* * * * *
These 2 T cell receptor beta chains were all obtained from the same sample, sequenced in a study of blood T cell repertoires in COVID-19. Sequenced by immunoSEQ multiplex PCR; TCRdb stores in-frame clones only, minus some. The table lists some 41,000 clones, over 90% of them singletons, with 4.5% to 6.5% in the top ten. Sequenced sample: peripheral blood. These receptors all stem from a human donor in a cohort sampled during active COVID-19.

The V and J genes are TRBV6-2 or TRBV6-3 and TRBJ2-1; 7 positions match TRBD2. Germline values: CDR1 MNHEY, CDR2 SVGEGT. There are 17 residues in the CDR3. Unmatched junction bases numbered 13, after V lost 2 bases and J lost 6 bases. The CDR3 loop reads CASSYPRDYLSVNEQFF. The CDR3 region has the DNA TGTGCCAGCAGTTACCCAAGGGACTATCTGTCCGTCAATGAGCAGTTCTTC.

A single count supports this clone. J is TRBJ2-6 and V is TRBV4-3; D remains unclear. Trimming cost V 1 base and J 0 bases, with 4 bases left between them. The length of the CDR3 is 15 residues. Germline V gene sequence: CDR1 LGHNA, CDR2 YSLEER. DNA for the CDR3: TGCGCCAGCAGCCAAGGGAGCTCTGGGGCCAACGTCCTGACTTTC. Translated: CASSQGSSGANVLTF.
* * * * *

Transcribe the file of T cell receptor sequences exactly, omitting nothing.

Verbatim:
These 2 T cell receptor beta chains were all obtained from the same sample, sequenced in a study of blood T cell repertoires in COVID-19. Sequenced by immunoSEQ multiplex PCR; TCRdb stores in-frame clones only, minus some. The table lists some 41,000 clones, over 90% of them singletons, with 4.5% to 6.5% in the top ten. Sequenced sample: peripheral blood. These receptors all stem from a human donor in a cohort sampled during active COVID-19.

The V and J genes are TRBV6-2 or TRBV6-3 and TRBJ2-1; 7 positions match TRBD2. Germline values: CDR1 MNHEY, CDR2 SVGEGT. There are 17 residues in the CDR3. Unmatched junction bases numbered 13, after V lost 2 bases and J lost 6 bases. The CDR3 loop reads CASSYPRDYLSVNEQFF. The CDR3 region has the DNA TGTGCCAGCAGTTACCCAAGGGACTATCTGTCCGTCAATGAGCAGTTCTTC.

A single count supports this clone. J is TRBJ2-6 and V is TRBV4-3; D remains unclear. Trimming cost V 1 base and J 0 bases, with 4 bases left between them. The length of the CDR3 is 15 residues. Germline V gene sequence: CDR1 LGHNA, CDR2 YSLEER. DNA for the CDR3: TGCGCCAGCAGCCAAGGGAGCTCTGGGGCCAACGTCCTGACTTTC. Translated: CASSQGSSGANVLTF.